How to make 400 mile road trip lying down?

Our big family vacation is in a few weeks, and it’s a 400 mile drive (usually over 2 days). And I really want to go this year as one of my children has a new spouse and the other a new baby, and we missed last year - so it’s a big year for us all. The destination is an island served by ferry, which has a sort of a little infirmory but no hospital or emergency room or clinic.

The problem is I’m having back surgery 10 days before we’re supposed to go. It’s a microdiskectomy and nerve root decompression at L5/S1 to relieve leg pain and paralysis.

The surgeon’s staff agreed to do my 2 week followup at 1 week instead, so they can pass judgement and maybe let me go on this trip. They’re also considering giving me all the meds for a “postsurgery flare up” so I have them if need be.

But I don’t know what the drive will feel like. These days I can’t tolerate sitting for more than about 1/2 hour - who knows whether 10 days postop will feel better or worse. I spend a lot of time lying down, mostly on my back.

So I’m looking for options and ideas on how to make this trip lying down. here are some:

  1. Seatbelt myseslf into the back seat. How safe and legal would this be?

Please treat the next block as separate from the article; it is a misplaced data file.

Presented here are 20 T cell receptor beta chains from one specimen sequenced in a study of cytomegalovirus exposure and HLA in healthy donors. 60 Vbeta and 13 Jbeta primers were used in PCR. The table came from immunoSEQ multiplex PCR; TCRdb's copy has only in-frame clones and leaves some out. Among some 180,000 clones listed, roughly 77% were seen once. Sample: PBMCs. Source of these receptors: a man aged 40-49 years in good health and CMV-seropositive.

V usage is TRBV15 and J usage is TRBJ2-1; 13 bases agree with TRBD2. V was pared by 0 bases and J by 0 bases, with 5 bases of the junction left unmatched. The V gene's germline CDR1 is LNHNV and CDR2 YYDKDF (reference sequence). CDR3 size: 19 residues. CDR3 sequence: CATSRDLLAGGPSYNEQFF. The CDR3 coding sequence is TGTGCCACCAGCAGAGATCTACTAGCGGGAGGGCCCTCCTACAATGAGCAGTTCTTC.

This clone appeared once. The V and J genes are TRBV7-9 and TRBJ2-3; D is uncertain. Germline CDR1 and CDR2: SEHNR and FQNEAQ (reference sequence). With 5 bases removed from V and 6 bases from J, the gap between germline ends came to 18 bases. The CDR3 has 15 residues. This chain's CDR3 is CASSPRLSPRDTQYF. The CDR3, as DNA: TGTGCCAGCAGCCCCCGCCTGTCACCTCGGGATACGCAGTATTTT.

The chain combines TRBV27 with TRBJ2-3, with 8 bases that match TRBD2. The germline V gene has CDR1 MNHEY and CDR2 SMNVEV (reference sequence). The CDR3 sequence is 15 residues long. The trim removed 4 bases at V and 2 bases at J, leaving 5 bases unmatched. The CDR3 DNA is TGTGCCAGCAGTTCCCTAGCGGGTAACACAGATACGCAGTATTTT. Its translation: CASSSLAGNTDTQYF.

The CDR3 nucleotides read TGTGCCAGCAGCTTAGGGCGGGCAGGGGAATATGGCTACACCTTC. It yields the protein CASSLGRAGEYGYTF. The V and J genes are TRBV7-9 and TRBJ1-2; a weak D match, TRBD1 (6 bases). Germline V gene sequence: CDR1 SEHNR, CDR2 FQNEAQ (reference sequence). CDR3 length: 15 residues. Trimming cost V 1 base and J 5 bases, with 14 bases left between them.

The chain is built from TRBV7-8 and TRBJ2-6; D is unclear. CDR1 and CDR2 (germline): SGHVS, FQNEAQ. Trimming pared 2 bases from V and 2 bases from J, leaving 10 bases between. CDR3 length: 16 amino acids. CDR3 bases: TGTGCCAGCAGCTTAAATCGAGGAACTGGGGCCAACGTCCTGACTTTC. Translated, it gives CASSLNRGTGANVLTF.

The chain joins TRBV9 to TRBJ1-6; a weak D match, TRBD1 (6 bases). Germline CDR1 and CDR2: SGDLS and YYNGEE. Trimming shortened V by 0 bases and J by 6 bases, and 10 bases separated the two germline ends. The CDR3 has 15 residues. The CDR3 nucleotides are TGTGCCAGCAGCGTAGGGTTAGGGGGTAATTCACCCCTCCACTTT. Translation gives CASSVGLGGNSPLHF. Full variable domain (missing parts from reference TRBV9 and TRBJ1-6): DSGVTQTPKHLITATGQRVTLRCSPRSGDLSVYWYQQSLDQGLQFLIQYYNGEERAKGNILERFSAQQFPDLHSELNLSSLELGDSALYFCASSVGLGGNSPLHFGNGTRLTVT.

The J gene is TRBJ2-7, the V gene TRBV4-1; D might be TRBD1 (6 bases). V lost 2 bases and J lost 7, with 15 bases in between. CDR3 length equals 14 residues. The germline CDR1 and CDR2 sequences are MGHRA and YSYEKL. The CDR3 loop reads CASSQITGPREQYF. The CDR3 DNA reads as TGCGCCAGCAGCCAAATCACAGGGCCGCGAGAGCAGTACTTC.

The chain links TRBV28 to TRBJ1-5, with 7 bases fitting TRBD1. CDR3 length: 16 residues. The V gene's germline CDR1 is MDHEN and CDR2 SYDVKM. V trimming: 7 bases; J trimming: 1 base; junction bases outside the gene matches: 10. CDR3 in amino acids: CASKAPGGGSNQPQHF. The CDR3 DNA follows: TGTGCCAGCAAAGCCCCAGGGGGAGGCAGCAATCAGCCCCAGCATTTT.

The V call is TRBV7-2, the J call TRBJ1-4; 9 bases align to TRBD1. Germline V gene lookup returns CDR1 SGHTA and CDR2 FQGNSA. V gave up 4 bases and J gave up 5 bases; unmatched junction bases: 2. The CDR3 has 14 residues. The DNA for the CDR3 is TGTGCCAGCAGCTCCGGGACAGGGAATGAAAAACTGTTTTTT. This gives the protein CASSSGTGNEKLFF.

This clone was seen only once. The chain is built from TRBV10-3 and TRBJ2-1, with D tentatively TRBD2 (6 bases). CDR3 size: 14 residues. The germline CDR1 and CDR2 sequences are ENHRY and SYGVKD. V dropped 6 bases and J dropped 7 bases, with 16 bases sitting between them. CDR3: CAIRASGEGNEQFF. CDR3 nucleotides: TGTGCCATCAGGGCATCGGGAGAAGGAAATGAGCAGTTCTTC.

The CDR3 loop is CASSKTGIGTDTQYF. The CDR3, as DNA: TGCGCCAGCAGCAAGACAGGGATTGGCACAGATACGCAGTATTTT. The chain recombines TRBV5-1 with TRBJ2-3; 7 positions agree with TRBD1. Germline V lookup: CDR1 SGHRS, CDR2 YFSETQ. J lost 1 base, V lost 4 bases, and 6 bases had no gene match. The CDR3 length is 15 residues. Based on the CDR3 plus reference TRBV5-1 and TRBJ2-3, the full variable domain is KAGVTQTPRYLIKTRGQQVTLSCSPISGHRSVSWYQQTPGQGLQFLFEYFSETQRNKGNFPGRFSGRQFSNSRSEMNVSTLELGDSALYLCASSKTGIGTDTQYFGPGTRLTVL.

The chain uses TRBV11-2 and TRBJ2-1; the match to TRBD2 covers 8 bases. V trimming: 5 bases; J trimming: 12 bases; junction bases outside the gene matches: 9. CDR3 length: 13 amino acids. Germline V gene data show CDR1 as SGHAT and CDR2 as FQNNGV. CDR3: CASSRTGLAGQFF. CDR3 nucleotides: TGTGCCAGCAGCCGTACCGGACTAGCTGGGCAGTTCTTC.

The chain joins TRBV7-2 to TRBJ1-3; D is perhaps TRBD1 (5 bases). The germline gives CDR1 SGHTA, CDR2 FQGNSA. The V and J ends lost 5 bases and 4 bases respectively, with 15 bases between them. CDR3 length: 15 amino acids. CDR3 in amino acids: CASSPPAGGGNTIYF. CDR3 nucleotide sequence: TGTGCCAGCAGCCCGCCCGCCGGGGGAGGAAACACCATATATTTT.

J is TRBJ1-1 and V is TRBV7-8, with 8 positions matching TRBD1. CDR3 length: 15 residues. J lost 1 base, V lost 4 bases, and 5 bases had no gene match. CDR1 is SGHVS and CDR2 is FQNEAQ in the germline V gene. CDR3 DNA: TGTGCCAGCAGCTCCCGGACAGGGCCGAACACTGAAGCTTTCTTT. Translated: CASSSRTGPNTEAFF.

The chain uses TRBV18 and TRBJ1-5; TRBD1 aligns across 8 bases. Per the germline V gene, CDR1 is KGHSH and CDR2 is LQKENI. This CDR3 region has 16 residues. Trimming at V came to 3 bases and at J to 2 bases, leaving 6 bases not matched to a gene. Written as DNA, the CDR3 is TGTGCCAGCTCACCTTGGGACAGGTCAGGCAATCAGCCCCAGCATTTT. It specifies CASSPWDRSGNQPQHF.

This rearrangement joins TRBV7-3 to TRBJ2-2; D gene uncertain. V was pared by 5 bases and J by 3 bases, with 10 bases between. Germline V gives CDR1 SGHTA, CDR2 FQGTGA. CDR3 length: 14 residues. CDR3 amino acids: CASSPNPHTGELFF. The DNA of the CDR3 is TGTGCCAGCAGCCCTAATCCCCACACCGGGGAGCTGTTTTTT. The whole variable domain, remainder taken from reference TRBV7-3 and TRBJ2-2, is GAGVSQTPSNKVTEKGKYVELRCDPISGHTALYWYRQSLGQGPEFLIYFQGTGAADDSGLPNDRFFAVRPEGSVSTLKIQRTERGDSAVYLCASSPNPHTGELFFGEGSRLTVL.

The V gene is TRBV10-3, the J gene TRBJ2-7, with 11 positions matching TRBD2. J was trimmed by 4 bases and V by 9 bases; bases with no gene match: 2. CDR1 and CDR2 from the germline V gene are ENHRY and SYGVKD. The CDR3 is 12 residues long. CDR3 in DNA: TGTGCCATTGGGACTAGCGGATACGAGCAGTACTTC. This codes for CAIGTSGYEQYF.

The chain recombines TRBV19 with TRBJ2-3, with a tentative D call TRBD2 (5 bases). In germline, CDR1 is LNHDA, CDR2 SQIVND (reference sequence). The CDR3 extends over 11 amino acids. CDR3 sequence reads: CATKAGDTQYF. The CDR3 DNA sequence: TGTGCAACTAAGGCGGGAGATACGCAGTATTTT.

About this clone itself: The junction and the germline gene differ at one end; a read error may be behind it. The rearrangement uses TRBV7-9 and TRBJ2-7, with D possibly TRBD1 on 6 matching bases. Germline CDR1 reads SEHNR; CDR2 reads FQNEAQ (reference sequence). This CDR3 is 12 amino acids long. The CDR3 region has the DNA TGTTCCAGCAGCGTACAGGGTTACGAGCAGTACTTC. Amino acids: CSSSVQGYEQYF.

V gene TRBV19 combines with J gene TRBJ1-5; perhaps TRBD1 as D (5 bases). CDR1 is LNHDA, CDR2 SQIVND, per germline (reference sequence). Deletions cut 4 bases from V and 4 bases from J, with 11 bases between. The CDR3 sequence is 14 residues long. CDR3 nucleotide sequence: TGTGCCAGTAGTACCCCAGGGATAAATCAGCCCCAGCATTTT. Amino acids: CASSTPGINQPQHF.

2. Lay down in the back of one of the SUVs or station wagons that are going. How much less safe and legal would this be?

  3. Hire some medical transport service to haul my sorry ass the whole way. I bet this would be awfully damn expensive, but I don’t know - if I don’t need any medical services, maybe it isn’t.

  4. Hire a private pilot to fly me. It might be a total of 3 hours instead of 8; maybe that’d make it bearable. Probably also expensive, and unreliable given thunderstorms in this region in summer.

What other options? or, anybody know anything else about the choices above???


Is there any sort of train service? If so you could book a sleeper car.

Rent an RV?

I would guess that you’ll want or need to lie down for a significant portion of the trip. Given that assumption, I would rule out a back seat, as you wouldn’t be able to extend your legs and lie flat. That would get torturously uncomfortable in short order.